Density, Diversity, & Design

Metro Green Line on University Ave.High-quality and convenient transit depends upon high levels of ridership. High demand for transit depends upon on regional development patterns, real estate markets, and urban design that support transit.

Density is critical for the transit system because it concentrates trip origins or destinations so that sharing rides becomes practical as well as economical. A diversity of land uses at destinations means that transit can serve multiple purposes (employment, shopping, and recreation), increasing the system’s efficiency and its convenience for transit riders. The design and orientation of buildings and public spaces matters so that walking is not only safe but rewarding.

Dense residential area.The Transit Markets section explains how density, car ownership, and the interconnectedness of the local street system result in different Transit Market Areas. Development density in one location is not likely to significantly change a Transit Market Area. However, density near existing transit service can generally build support for increased frequencies, hours of operation, and amenities. 

Density Appropriate to Context

The appropriateness and feasibility of density varies from community to community. Density in the right locations can help improve transportation options for the region. Additional employment in existing regional job concentrations served by transit, for example, will usually result in higher transit ridership than a project built elsewhere. Similarly, residents of higher-density housing are more likely to use transit if they can easily
walk to transit. 

St. Louis Park, Wooddale Flats. This moderate density residential development on Wooddale Avenue near Excelsior Boulevard adds density but at a scale that respects the adjoining single-family neighborhood.Because of the region’s significant investments in transitways, the 2040 Transportation Policy Plan (TPP) includes new residential density requirements for communities with transitways. Density requirements apply only to areas identified for new development or redevelopment within ½ mile of a transit station (or within ¼ mile for Rapid Bus stations like the A Line).

Density requirements are averages and vary by type of transitway and community designation. These new requirements apply to comprehensive plans due in 2018. The Transit Station Area Fact Sheet (forthcoming) provides more information.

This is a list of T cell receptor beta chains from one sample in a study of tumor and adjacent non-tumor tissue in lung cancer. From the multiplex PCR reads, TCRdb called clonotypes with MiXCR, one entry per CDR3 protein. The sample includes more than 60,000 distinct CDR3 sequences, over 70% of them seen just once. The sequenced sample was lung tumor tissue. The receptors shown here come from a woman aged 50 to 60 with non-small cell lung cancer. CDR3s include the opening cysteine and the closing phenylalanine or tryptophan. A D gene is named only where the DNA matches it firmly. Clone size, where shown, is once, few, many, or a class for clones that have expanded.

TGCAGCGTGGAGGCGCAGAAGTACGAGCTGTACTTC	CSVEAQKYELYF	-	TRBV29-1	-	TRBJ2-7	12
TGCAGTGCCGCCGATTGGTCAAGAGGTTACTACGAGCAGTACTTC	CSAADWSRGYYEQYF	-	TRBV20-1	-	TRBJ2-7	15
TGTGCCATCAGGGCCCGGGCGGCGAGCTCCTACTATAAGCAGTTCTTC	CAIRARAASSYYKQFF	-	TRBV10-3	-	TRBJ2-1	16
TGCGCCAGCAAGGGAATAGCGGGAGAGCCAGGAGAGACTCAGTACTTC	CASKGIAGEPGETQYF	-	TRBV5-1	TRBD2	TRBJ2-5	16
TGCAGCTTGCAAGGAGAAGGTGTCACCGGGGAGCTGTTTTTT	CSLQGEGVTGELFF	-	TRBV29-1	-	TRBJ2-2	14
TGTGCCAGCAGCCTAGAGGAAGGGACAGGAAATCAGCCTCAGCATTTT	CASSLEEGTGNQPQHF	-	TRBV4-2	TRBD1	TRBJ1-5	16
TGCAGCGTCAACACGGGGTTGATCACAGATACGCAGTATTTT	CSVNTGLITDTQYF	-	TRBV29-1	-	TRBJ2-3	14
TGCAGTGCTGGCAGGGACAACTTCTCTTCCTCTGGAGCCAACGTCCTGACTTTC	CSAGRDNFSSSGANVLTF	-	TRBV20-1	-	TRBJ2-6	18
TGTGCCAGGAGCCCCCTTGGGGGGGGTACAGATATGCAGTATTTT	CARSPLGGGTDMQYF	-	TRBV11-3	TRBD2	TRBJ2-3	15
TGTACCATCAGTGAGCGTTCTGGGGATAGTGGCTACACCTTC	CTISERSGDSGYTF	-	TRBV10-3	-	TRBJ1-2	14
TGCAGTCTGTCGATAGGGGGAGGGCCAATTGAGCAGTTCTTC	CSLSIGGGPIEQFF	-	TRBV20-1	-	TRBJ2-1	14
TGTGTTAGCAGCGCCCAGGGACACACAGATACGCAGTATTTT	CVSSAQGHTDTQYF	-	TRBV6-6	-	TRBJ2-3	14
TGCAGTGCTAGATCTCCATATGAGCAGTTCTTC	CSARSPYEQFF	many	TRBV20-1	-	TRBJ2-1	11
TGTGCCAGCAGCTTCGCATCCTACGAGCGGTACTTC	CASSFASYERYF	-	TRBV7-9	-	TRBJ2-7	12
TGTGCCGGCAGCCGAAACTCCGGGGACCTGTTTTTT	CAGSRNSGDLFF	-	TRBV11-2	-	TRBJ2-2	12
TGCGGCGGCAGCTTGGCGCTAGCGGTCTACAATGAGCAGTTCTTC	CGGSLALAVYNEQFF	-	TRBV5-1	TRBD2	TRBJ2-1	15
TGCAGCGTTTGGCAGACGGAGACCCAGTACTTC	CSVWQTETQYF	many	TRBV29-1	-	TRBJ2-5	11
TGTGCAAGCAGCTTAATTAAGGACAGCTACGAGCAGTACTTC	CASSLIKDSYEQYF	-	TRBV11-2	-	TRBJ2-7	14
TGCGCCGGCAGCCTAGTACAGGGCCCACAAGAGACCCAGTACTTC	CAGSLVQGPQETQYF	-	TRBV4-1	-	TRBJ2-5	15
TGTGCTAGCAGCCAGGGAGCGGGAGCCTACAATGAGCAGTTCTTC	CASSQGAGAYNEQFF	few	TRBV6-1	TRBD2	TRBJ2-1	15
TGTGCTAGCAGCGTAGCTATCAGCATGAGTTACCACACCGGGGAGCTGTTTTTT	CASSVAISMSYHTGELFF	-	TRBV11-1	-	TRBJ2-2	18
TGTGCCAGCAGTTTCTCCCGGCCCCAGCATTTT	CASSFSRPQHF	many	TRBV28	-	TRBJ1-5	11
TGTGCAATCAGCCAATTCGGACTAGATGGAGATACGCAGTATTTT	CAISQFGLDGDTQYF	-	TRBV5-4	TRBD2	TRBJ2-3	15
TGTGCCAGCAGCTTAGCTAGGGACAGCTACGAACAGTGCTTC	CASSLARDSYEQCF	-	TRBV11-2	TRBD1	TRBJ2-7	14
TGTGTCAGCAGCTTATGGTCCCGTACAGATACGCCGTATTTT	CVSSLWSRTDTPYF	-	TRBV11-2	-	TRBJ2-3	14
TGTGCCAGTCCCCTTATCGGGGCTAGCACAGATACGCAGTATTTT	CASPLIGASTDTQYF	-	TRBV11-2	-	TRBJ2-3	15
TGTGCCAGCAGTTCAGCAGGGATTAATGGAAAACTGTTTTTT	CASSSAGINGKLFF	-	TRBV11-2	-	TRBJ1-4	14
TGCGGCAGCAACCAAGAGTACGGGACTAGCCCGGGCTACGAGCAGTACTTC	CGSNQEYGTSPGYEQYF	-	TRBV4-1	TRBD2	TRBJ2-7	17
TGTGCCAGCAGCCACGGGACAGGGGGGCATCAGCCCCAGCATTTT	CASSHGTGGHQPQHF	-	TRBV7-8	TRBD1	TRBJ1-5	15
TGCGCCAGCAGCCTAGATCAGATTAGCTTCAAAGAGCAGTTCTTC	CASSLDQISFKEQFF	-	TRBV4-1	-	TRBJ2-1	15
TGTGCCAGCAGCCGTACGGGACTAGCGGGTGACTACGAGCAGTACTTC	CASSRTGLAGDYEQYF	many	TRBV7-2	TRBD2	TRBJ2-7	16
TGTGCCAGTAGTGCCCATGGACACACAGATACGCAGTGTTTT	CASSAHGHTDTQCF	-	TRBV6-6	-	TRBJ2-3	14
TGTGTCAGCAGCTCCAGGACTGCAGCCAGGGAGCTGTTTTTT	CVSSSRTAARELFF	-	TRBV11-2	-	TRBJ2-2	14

Centers of Activity

The TPP also includes new policy on activity levels within ½-mile of station areas along transitways. Activity levels refer to the number of people, jobs, students, and visitors in a station area. The TPP includes a guideline of 7,000 people, jobs, and students. This is a benchmark related to the cost-effectiveness of the transit investment. The Density and Activity near Transit Factsheet explains how to apply this regional policy in local
station area plans and comprehensive plans. Many station areas
already surpass this threshold, and all communities should plan
to eventually reach or surpass this benchmark.

Downtown Minneapolis, Mill District. Building bulk and height transition from East Town (background) to the Mill District (foreground).Resources:

We Can Help!

Comprehensive planning requirements for transit station areas

Contact your Sector Representative 

Transit routes and system planning

Contact Metro Transit Service Planners (click for regional map of contacts)

A diversity of land uses near transit can make using transit or walking more convenient by serving multiple purposes. Retail and commercial services along a transit rider’s walking route add value and convenience. The mix of uses will vary depending upon a community’s vision for TOD, market demand, and the availability of tools and resources to implement plans. Planners should consider the following characteristics of land use near transit.

Use and Scale

Communities should consider the type and scale of uses near transit, and how those uses might change over time. Stores and services along walking and bicycling routes can improve the quality of life for people who walk, bike, or use transit. They also increase the convenience of using transit on a regular basis. For example, transit riders may be able to pick up groceries for that evening’s dinner, pick up children from daycare, or meet co-workers after work. Land uses, such as car washes, that do not benefit regular transit riders and people who walk should be located in other parts of the community that are not well-served by transit.

Communities should consider what locations are most important for retail and keep in mind that the scale of buildings and uses matter as much as the mix of land uses. Outside of the downtowns, retail uses cannot depend solely upon customers using transit and walking. Because of this, smaller-scale uses are better suited to TOD than big-box retail that would require large amounts of surface parking. Regulating the use, scale, and form of development will help ensure that retail contributes to an area becoming more walkable.

Vertical Versus Horizontal Mixed Use

A vertical mix of uses near transit makes efficient use of land. Vertical uses including housing and businesses bring residents near both transit and local businesses. Residential uses above ground-floor commercial, however, can be difficult to finance. Depending on market conditions, communities may require using ground-floor space for commercial purposes. In other situations, they may require ground-floor space that can be easily adapted to commercial uses if market conditions change. Where retail use is not a priority, communities may only want to ensure that the ground floor has active uses and spaces that are visible from the street (e.g., lobbies, waiting areas, etc.).

Communities should also consider the long-term role of single-story commercial uses. Low-density commercial uses may be future opportunities for multi-story residential, office, or mixed-use buildings. On the other hand, communities may choose to support the development of new stand-alone commercial uses. If this kind of investment is made to catalyze other development, the impact on walkability should be considered

Case studies: